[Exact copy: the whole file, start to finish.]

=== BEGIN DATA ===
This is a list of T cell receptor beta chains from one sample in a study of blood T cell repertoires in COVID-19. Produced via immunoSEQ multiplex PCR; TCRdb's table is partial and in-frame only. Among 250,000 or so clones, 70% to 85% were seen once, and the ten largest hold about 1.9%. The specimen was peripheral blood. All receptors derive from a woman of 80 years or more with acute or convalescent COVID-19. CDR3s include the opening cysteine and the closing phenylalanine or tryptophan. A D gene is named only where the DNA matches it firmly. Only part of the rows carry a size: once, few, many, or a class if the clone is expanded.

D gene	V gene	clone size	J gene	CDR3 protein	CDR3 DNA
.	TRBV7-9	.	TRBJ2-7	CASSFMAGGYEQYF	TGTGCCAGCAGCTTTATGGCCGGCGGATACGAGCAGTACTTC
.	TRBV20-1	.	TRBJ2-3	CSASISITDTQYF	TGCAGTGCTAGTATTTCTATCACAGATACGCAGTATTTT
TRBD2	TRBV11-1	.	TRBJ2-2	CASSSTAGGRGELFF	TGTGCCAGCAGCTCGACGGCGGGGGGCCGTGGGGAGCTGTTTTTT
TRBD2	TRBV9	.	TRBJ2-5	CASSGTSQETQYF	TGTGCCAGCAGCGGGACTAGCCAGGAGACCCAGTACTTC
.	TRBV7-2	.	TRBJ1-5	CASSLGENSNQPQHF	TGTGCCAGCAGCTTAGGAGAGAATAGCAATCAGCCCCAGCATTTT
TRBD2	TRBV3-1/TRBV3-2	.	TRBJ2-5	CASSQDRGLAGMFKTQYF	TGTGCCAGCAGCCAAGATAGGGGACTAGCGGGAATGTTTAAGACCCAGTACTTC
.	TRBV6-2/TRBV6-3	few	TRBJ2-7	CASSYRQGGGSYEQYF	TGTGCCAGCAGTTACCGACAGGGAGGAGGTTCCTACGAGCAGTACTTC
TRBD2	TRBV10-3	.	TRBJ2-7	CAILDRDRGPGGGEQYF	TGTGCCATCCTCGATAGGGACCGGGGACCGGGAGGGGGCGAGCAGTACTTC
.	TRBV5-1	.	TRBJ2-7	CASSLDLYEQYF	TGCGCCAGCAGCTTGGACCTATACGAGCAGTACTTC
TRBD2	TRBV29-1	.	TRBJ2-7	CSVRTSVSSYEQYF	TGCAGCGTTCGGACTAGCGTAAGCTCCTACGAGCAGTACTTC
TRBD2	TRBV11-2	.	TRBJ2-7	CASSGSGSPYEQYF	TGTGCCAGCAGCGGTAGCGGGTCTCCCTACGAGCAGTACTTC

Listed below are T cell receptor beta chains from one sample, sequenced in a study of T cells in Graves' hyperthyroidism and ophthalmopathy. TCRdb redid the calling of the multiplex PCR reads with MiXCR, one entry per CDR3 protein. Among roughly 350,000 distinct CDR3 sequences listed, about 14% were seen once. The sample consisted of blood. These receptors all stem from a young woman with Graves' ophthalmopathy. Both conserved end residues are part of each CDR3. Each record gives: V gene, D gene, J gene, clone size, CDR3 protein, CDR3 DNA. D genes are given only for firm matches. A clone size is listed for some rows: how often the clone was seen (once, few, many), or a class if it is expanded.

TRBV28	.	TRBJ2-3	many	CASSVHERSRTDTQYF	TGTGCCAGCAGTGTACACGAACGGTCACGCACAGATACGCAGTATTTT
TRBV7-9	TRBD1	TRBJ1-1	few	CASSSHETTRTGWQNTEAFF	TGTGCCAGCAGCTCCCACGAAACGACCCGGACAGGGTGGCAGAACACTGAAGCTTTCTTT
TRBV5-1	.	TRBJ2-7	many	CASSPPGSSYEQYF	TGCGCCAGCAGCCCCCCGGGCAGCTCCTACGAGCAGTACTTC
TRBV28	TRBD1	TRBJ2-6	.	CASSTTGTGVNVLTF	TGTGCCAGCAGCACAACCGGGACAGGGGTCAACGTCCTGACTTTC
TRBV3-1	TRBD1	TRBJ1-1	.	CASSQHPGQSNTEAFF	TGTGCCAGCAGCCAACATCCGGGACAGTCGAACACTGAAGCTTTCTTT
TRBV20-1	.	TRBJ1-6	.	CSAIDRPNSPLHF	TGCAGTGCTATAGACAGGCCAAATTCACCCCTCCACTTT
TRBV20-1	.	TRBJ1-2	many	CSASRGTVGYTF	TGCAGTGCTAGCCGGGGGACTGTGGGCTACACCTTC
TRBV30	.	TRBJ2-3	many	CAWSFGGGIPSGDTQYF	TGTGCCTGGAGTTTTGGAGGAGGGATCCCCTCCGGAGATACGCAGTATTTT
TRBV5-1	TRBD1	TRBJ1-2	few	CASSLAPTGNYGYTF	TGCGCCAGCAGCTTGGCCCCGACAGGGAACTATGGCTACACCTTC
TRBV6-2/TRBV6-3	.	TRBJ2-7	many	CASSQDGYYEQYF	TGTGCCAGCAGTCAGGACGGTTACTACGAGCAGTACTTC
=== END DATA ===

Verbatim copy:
This is a list of T cell receptor beta chains from one sample in a study of blood T cell repertoires in COVID-19. Produced via immunoSEQ multiplex PCR; TCRdb's table is partial and in-frame only. Among 250,000 or so clones, 70% to 85% were seen once, and the ten largest hold about 1.9%. The specimen was peripheral blood. All receptors derive from a woman of 80 years or more with acute or convalescent COVID-19. CDR3s include the opening cysteine and the closing phenylalanine or tryptophan. A D gene is named only where the DNA matches it firmly. Only part of the rows carry a size: once, few, many, or a class if the clone is expanded.

D gene	V gene	clone size	J gene	CDR3 protein	CDR3 DNA
.	TRBV7-9	.	TRBJ2-7	CASSFMAGGYEQYF	TGTGCCAGCAGCTTTATGGCCGGCGGATACGAGCAGTACTTC
.	TRBV20-1	.	TRBJ2-3	CSASISITDTQYF	TGCAGTGCTAGTATTTCTATCACAGATACGCAGTATTTT
TRBD2	TRBV11-1	.	TRBJ2-2	CASSSTAGGRGELFF	TGTGCCAGCAGCTCGACGGCGGGGGGCCGTGGGGAGCTGTTTTTT
TRBD2	TRBV9	.	TRBJ2-5	CASSGTSQETQYF	TGTGCCAGCAGCGGGACTAGCCAGGAGACCCAGTACTTC
.	TRBV7-2	.	TRBJ1-5	CASSLGENSNQPQHF	TGTGCCAGCAGCTTAGGAGAGAATAGCAATCAGCCCCAGCATTTT
TRBD2	TRBV3-1/TRBV3-2	.	TRBJ2-5	CASSQDRGLAGMFKTQYF	TGTGCCAGCAGCCAAGATAGGGGACTAGCGGGAATGTTTAAGACCCAGTACTTC
.	TRBV6-2/TRBV6-3	few	TRBJ2-7	CASSYRQGGGSYEQYF	TGTGCCAGCAGTTACCGACAGGGAGGAGGTTCCTACGAGCAGTACTTC
TRBD2	TRBV10-3	.	TRBJ2-7	CAILDRDRGPGGGEQYF	TGTGCCATCCTCGATAGGGACCGGGGACCGGGAGGGGGCGAGCAGTACTTC
.	TRBV5-1	.	TRBJ2-7	CASSLDLYEQYF	TGCGCCAGCAGCTTGGACCTATACGAGCAGTACTTC
TRBD2	TRBV29-1	.	TRBJ2-7	CSVRTSVSSYEQYF	TGCAGCGTTCGGACTAGCGTAAGCTCCTACGAGCAGTACTTC
TRBD2	TRBV11-2	.	TRBJ2-7	CASSGSGSPYEQYF	TGTGCCAGCAGCGGTAGCGGGTCTCCCTACGAGCAGTACTTC

Listed below are T cell receptor beta chains from one sample, sequenced in a study of T cells in Graves' hyperthyroidism and ophthalmopathy. TCRdb redid the calling of the multiplex PCR reads with MiXCR, one entry per CDR3 protein. Among roughly 350,000 distinct CDR3 sequences listed, about 14% were seen once. The sample consisted of blood. These receptors all stem from a young woman with Graves' ophthalmopathy. Both conserved end residues are part of each CDR3. Each record gives: V gene, D gene, J gene, clone size, CDR3 protein, CDR3 DNA. D genes are given only for firm matches. A clone size is listed for some rows: how often the clone was seen (once, few, many), or a class if it is expanded.

TRBV28	.	TRBJ2-3	many	CASSVHERSRTDTQYF	TGTGCCAGCAGTGTACACGAACGGTCACGCACAGATACGCAGTATTTT
TRBV7-9	TRBD1	TRBJ1-1	few	CASSSHETTRTGWQNTEAFF	TGTGCCAGCAGCTCCCACGAAACGACCCGGACAGGGTGGCAGAACACTGAAGCTTTCTTT
TRBV5-1	.	TRBJ2-7	many	CASSPPGSSYEQYF	TGCGCCAGCAGCCCCCCGGGCAGCTCCTACGAGCAGTACTTC
TRBV28	TRBD1	TRBJ2-6	.	CASSTTGTGVNVLTF	TGTGCCAGCAGCACAACCGGGACAGGGGTCAACGTCCTGACTTTC
TRBV3-1	TRBD1	TRBJ1-1	.	CASSQHPGQSNTEAFF	TGTGCCAGCAGCCAACATCCGGGACAGTCGAACACTGAAGCTTTCTTT
TRBV20-1	.	TRBJ1-6	.	CSAIDRPNSPLHF	TGCAGTGCTATAGACAGGCCAAATTCACCCCTCCACTTT
TRBV20-1	.	TRBJ1-2	many	CSASRGTVGYTF	TGCAGTGCTAGCCGGGGGACTGTGGGCTACACCTTC
TRBV30	.	TRBJ2-3	many	CAWSFGGGIPSGDTQYF	TGTGCCTGGAGTTTTGGAGGAGGGATCCCCTCCGGAGATACGCAGTATTTT
TRBV5-1	TRBD1	TRBJ1-2	few	CASSLAPTGNYGYTF	TGCGCCAGCAGCTTGGCCCCGACAGGGAACTATGGCTACACCTTC
TRBV6-2/TRBV6-3	.	TRBJ2-7	many	CASSQDGYYEQYF	TGTGCCAGCAGTCAGGACGGTTACTACGAGCAGTACTTC